THE SHOW “Queen Sugar”
WHEN | WHERE 10 p.m. Tuesday, Sept. 6, and Wednesday, Sept. 7, on OWN
THE GRADE B
WHAT IT’S ABOUT Ernest Bordelon (Glynn Turman) has been planting sugar cane on his 800-acre plantation in St. Josephine, Louisiana, for as long as anyone can remember. But after he suffers a stroke, his children have some big decisions to make. Oldest daughter Charley (Dawn-Lyen Gardner) has another crisis — her basketball-star husband is implicated in a sex scandal. Son Ralph Angel (Kofi Siriboe) is just out of jail. Estranged sibling Nova (Rutina Wesley) hasn’t had anything to do with either of them for years. Aunt Violet (Tina Lifford) is peacemaker, but old family friend Remy Newell (Dondré Whitfield) knows the family dynamics and how to plant a field.
This 13-episode series is co-produced and written by Ava DuVernay (“Selma”).
MY SAY “Queen Sugar” is based on the bestselling novel by Natalie Baszile, who spent a decade writing — and some of those years deeply researching — both book and the intricacies of the sugar cane agribusiness. You will not be too surprised to learn that DuVernay neglects to offer a tutorial on cane irrigation, at least in the first three episodes. “Sugar” also opens with a languorous shot of a smooth curved, naked back, covered with rope twist dreads (Wesley's). Here’s how the Baszile novel opened: “Three days ago, Charley Bordelon and her 11-year-old daughter, Micah, locked up the rented Spanish bungalow with its cracked tiled roof and tumble of punch-colored bougainvillea and left Los Angeles for good.”
Nice open, nice line — but you now know which one didn't make the final cut.
Yes, liberties have been taken, big ones, and it’s up to the book’s fans to decide just how sensible those changes are. But TV series are designed for TV fans, and with them in mind, DuVernay has mostly made the right choices. By expanding the cast of characters, she’s expanded the dramatic possibilities. Like OWN’s big hit “Greenleaf,” this also opens with a family tragedy, while each sibling arrives with a suitcase full of their own rattling skeletons — past grievances, past failures, even past jail sentences. Instead of an 11-year-old daughter, Charley here has a 15-year-old son. With that cheating spouse in her rearview mirror, that fallow stretch of Louisiana farmland looks pretty good compared to the bright lights back home in Los Angeles, where only humiliation awaits her.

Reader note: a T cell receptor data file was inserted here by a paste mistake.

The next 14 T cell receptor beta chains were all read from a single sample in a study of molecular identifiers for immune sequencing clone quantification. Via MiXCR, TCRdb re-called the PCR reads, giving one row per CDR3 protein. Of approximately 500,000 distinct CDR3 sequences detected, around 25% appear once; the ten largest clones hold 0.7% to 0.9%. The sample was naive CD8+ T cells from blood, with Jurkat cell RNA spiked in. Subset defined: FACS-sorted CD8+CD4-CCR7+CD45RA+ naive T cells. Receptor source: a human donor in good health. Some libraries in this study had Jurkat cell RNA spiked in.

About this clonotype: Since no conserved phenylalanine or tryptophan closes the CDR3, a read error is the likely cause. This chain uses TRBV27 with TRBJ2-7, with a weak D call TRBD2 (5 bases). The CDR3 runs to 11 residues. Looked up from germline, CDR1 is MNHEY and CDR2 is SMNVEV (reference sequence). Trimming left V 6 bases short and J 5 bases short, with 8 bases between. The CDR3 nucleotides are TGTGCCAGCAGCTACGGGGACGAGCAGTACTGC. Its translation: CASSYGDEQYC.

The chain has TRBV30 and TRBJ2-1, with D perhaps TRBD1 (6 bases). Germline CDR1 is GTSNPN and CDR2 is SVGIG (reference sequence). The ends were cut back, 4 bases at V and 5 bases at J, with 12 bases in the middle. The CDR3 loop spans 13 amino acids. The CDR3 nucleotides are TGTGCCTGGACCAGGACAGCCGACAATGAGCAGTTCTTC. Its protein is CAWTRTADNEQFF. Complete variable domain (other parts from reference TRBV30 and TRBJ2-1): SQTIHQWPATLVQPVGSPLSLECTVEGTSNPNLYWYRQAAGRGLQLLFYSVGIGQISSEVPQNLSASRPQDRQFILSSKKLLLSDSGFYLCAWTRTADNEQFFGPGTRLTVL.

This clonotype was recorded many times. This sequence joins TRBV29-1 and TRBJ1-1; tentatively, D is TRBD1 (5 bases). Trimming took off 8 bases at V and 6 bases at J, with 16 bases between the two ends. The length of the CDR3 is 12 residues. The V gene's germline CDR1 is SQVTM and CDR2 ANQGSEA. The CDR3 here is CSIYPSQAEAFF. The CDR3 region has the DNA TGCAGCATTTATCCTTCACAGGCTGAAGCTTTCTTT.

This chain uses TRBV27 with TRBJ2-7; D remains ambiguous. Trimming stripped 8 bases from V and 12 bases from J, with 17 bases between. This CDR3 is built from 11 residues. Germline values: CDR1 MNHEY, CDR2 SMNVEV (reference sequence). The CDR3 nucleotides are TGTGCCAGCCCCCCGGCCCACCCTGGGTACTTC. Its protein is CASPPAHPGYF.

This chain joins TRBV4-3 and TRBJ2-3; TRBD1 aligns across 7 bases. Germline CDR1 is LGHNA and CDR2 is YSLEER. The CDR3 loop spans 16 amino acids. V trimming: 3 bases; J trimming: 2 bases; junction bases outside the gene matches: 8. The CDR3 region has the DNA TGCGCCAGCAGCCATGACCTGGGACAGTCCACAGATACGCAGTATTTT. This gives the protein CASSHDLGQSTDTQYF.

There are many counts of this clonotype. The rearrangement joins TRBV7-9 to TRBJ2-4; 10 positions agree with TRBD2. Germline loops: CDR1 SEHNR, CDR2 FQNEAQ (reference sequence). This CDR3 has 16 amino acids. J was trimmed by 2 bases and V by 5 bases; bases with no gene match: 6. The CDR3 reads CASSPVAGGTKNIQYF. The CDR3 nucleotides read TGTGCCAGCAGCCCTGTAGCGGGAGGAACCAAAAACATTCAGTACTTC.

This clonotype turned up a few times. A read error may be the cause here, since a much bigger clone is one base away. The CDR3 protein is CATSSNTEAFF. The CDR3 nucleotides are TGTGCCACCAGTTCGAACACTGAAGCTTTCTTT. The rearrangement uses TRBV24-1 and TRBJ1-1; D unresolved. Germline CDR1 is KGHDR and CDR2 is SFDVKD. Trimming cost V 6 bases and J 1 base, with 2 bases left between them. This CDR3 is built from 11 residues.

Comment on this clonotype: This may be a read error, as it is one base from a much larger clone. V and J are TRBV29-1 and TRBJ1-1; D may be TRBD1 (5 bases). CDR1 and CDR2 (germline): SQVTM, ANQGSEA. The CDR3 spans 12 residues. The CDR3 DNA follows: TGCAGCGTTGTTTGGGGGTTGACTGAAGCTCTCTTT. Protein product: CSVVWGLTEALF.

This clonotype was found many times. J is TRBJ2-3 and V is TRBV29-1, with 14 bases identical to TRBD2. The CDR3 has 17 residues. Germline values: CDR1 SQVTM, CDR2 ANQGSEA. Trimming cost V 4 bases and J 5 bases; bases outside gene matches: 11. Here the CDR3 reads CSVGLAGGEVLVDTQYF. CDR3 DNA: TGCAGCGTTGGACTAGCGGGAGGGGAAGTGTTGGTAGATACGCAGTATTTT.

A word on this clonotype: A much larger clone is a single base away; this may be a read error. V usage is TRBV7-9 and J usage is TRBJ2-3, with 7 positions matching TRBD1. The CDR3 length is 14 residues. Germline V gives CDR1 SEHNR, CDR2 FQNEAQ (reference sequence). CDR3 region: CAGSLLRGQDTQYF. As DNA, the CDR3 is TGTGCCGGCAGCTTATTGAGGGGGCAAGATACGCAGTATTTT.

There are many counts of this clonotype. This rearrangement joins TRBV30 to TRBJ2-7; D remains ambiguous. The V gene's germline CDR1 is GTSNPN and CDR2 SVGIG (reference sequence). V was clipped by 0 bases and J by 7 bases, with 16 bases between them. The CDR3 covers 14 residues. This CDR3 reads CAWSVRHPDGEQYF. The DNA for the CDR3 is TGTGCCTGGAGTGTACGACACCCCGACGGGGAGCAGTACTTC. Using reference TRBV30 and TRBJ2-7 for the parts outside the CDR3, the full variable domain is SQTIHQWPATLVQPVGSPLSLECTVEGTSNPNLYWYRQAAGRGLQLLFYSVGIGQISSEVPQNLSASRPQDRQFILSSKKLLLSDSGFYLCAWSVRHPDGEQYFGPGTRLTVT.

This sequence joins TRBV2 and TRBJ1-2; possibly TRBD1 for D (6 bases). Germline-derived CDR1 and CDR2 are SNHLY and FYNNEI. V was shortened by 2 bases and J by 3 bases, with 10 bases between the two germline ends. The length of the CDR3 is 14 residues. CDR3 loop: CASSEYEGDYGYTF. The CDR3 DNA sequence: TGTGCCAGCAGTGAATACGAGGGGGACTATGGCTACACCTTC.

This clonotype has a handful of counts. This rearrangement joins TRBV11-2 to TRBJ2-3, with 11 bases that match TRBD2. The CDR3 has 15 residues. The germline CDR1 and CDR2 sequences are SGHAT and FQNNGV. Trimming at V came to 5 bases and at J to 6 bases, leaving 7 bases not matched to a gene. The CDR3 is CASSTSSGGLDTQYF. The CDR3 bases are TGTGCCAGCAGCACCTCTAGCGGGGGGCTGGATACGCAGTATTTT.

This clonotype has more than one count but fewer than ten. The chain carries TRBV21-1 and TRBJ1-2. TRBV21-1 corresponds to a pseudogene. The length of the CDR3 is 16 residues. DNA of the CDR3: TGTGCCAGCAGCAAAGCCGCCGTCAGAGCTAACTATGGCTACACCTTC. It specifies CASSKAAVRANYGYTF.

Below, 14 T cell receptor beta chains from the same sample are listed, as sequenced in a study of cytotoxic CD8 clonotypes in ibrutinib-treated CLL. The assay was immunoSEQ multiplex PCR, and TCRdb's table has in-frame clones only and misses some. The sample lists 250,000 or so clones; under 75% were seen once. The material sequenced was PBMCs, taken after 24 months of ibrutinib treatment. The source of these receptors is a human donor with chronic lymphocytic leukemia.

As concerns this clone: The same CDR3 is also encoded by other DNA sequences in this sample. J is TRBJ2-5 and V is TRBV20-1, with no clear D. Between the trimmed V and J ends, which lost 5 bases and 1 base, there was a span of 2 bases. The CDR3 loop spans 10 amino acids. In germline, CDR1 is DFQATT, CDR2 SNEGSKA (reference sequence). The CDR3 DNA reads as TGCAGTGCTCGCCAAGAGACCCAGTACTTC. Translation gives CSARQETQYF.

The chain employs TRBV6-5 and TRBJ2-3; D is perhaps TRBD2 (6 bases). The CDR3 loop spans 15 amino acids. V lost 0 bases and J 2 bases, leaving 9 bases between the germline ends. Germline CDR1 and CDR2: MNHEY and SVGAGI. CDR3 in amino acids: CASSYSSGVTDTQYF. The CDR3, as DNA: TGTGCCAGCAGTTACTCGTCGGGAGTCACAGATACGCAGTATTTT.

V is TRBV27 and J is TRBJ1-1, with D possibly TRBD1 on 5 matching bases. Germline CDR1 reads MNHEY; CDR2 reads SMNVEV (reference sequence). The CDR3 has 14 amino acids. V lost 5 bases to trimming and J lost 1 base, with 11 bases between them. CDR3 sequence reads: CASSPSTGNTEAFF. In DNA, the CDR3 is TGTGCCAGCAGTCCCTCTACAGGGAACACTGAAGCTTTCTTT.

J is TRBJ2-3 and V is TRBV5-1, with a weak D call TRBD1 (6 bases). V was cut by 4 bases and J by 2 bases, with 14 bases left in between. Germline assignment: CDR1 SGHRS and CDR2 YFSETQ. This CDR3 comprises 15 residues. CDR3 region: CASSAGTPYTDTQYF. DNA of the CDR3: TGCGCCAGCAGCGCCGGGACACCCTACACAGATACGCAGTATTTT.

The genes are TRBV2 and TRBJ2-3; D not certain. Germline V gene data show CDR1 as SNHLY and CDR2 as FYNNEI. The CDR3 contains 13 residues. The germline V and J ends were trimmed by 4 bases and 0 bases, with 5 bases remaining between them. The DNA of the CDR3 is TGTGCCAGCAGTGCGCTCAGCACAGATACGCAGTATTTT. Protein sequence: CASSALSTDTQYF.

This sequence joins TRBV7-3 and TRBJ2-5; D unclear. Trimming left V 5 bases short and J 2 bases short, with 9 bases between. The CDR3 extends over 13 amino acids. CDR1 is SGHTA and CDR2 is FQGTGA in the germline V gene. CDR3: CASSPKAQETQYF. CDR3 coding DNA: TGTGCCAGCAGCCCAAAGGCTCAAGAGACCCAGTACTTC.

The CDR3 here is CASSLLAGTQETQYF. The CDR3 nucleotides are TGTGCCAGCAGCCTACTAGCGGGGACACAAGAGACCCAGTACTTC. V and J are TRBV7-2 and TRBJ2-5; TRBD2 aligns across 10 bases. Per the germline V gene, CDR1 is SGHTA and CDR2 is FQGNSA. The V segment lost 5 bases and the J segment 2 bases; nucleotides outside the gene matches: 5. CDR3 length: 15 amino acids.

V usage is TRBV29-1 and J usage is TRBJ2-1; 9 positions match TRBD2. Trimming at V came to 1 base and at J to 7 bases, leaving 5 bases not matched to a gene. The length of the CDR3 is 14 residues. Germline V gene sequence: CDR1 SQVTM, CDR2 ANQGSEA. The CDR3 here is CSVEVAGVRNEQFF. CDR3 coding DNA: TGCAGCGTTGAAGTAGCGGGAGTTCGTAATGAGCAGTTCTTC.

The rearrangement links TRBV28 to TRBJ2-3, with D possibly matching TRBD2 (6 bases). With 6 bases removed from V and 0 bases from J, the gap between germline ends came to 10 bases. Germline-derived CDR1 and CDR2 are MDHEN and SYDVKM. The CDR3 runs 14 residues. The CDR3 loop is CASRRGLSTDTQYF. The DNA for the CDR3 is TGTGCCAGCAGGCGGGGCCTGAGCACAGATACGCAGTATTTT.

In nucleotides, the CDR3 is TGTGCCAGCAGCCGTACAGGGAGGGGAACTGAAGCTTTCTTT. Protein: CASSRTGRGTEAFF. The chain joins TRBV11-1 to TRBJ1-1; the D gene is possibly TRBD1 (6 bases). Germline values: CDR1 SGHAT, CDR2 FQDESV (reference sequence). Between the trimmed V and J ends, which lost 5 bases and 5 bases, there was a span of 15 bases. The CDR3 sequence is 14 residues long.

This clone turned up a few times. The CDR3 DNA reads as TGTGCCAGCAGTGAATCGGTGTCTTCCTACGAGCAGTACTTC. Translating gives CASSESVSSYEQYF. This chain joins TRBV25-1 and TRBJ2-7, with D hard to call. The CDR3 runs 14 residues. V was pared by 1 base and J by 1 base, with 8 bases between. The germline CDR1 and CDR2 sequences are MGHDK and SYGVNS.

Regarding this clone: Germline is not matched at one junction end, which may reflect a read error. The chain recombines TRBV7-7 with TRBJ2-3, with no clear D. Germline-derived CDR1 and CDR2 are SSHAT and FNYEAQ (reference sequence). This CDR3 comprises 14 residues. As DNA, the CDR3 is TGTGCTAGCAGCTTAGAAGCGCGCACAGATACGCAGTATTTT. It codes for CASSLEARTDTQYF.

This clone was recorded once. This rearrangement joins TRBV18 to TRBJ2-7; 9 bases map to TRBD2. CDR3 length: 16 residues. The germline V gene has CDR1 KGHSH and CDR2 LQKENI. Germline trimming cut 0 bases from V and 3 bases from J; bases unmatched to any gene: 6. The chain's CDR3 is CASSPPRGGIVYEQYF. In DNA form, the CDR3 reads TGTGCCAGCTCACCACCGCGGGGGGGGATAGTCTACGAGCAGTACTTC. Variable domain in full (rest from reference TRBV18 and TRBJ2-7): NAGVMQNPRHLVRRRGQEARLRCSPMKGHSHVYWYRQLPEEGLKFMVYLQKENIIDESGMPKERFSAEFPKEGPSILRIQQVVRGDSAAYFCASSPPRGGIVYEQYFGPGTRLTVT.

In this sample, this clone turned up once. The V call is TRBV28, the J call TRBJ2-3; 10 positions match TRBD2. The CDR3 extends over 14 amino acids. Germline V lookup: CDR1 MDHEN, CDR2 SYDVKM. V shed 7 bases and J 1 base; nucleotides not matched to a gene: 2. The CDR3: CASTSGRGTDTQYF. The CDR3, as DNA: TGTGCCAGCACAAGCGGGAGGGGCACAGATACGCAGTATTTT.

DuVernay also honors Baszile’s book by honoring her characters. “Queen Sugar” is basically a coming-home-to-the-land series, where dignity, faith and honor are rooted in that rich loam soil. Life, death, regeneration — and a history sometimes too painful for words — also are part of it. DuVernay and Baszile are easily in accordance on this point: Dignity must be served.
But what’s good for characters’ souls isn’t always good for story, and three episodes in, “Queen Sugar” still struggles to find one, or at least one that gets much beyond the recap above. The pace can be languid to the point of torpor. A bayou tempo is baked into these episodes, which is fine for the bayou, less so for commercial TV. Amid this languor, the characters don’t emerge beyond initial impressions either — Ralph Angel as the hothead, struggling with fatherhood and manhood; Nova as the blithe and independent spirit, with a fierce sense of justice; Aunt Violet as a wiser or at least calmer presence, who (nevertheless) has a boyfriend with a roving eye.
Charley, you can be certain, will find that inner resolve that will ultimately make her Queen Sugar.
There are 13 episodes to figure all this out and flesh all them out, too. In the meantime, admire what’s at least on-screen — a fine, mostly African-American cast — and off-screen as well. DuVernay, who directed the first two episodes, handed other episodes off to an all-female director roster — including Tina Mabry, Neema Barnette and Tanya Hamilton — which has probably never happened on a TV series before. If “Sugar” is a hit for OWN, the triumph is theirs also.
BOTTOM LINE Good newcomer, good cast and star showrunner. What’s missing, at least in the early episodes, is a propulsive story and pace to match.